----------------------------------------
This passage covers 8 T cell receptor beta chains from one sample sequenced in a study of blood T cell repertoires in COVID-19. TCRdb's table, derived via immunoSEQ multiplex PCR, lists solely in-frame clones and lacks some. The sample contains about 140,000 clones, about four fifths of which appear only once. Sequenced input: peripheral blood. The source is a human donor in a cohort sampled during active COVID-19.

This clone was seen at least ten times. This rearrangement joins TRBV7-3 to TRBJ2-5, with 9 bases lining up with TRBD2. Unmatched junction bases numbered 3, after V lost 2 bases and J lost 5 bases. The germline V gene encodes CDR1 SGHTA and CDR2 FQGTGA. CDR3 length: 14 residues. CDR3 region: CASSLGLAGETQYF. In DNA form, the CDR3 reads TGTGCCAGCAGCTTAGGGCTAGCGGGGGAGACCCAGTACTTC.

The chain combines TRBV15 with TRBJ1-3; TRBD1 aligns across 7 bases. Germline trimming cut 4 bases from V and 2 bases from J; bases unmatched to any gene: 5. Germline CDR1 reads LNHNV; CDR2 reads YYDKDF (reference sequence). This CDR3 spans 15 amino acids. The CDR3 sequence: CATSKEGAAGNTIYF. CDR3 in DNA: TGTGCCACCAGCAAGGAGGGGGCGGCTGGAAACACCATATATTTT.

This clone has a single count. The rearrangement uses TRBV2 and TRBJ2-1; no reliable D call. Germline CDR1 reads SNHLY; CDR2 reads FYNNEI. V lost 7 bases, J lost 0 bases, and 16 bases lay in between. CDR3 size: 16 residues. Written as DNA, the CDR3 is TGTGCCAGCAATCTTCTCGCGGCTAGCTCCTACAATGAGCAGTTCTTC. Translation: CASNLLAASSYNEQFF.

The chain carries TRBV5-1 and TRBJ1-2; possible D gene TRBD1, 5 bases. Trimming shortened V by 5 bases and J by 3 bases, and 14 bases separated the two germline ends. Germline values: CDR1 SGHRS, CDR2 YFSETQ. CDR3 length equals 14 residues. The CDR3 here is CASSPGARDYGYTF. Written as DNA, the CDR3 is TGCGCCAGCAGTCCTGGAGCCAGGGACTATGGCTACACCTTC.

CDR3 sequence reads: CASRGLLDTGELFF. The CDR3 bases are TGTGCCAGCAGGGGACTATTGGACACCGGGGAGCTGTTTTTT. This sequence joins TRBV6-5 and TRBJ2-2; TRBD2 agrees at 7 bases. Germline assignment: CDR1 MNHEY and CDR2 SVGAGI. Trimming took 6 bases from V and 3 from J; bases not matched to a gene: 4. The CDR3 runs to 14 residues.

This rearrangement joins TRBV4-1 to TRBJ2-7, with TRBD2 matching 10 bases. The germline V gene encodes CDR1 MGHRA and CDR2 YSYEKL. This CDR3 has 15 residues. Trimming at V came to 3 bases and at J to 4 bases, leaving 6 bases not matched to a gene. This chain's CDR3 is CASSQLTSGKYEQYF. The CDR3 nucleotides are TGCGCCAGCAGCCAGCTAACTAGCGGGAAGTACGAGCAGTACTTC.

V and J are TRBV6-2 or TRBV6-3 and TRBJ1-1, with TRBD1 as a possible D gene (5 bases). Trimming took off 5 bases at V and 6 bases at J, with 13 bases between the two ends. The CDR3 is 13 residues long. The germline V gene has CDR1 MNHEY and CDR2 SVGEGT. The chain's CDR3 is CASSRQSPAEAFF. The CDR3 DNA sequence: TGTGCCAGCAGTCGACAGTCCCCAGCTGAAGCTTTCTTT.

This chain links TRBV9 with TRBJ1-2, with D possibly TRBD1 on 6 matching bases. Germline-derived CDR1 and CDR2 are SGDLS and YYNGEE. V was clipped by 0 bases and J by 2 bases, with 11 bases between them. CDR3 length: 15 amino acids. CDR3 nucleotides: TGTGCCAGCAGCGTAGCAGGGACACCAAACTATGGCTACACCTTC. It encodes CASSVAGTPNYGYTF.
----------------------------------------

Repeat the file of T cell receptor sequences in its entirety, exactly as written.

This passage covers 8 T cell receptor beta chains from one sample sequenced in a study of blood T cell repertoires in COVID-19. TCRdb's table, derived via immunoSEQ multiplex PCR, lists solely in-frame clones and lacks some. The sample contains about 140,000 clones, about four fifths of which appear only once. Sequenced input: peripheral blood. The source is a human donor in a cohort sampled during active COVID-19.

This clone was seen at least ten times. This rearrangement joins TRBV7-3 to TRBJ2-5, with 9 bases lining up with TRBD2. Unmatched junction bases numbered 3, after V lost 2 bases and J lost 5 bases. The germline V gene encodes CDR1 SGHTA and CDR2 FQGTGA. CDR3 length: 14 residues. CDR3 region: CASSLGLAGETQYF. In DNA form, the CDR3 reads TGTGCCAGCAGCTTAGGGCTAGCGGGGGAGACCCAGTACTTC.

The chain combines TRBV15 with TRBJ1-3; TRBD1 aligns across 7 bases. Germline trimming cut 4 bases from V and 2 bases from J; bases unmatched to any gene: 5. Germline CDR1 reads LNHNV; CDR2 reads YYDKDF (reference sequence). This CDR3 spans 15 amino acids. The CDR3 sequence: CATSKEGAAGNTIYF. CDR3 in DNA: TGTGCCACCAGCAAGGAGGGGGCGGCTGGAAACACCATATATTTT.

This clone has a single count. The rearrangement uses TRBV2 and TRBJ2-1; no reliable D call. Germline CDR1 reads SNHLY; CDR2 reads FYNNEI. V lost 7 bases, J lost 0 bases, and 16 bases lay in between. CDR3 size: 16 residues. Written as DNA, the CDR3 is TGTGCCAGCAATCTTCTCGCGGCTAGCTCCTACAATGAGCAGTTCTTC. Translation: CASNLLAASSYNEQFF.

The chain carries TRBV5-1 and TRBJ1-2; possible D gene TRBD1, 5 bases. Trimming shortened V by 5 bases and J by 3 bases, and 14 bases separated the two germline ends. Germline values: CDR1 SGHRS, CDR2 YFSETQ. CDR3 length equals 14 residues. The CDR3 here is CASSPGARDYGYTF. Written as DNA, the CDR3 is TGCGCCAGCAGTCCTGGAGCCAGGGACTATGGCTACACCTTC.

CDR3 sequence reads: CASRGLLDTGELFF. The CDR3 bases are TGTGCCAGCAGGGGACTATTGGACACCGGGGAGCTGTTTTTT. This sequence joins TRBV6-5 and TRBJ2-2; TRBD2 agrees at 7 bases. Germline assignment: CDR1 MNHEY and CDR2 SVGAGI. Trimming took 6 bases from V and 3 from J; bases not matched to a gene: 4. The CDR3 runs to 14 residues.

This rearrangement joins TRBV4-1 to TRBJ2-7, with TRBD2 matching 10 bases. The germline V gene encodes CDR1 MGHRA and CDR2 YSYEKL. This CDR3 has 15 residues. Trimming at V came to 3 bases and at J to 4 bases, leaving 6 bases not matched to a gene. This chain's CDR3 is CASSQLTSGKYEQYF. The CDR3 nucleotides are TGCGCCAGCAGCCAGCTAACTAGCGGGAAGTACGAGCAGTACTTC.

V and J are TRBV6-2 or TRBV6-3 and TRBJ1-1, with TRBD1 as a possible D gene (5 bases). Trimming took off 5 bases at V and 6 bases at J, with 13 bases between the two ends. The CDR3 is 13 residues long. The germline V gene has CDR1 MNHEY and CDR2 SVGEGT. The chain's CDR3 is CASSRQSPAEAFF. The CDR3 DNA sequence: TGTGCCAGCAGTCGACAGTCCCCAGCTGAAGCTTTCTTT.

This chain links TRBV9 with TRBJ1-2, with D possibly TRBD1 on 6 matching bases. Germline-derived CDR1 and CDR2 are SGDLS and YYNGEE. V was clipped by 0 bases and J by 2 bases, with 11 bases between them. CDR3 length: 15 amino acids. CDR3 nucleotides: TGTGCCAGCAGCGTAGCAGGGACACCAAACTATGGCTACACCTTC. It encodes CASSVAGTPNYGYTF.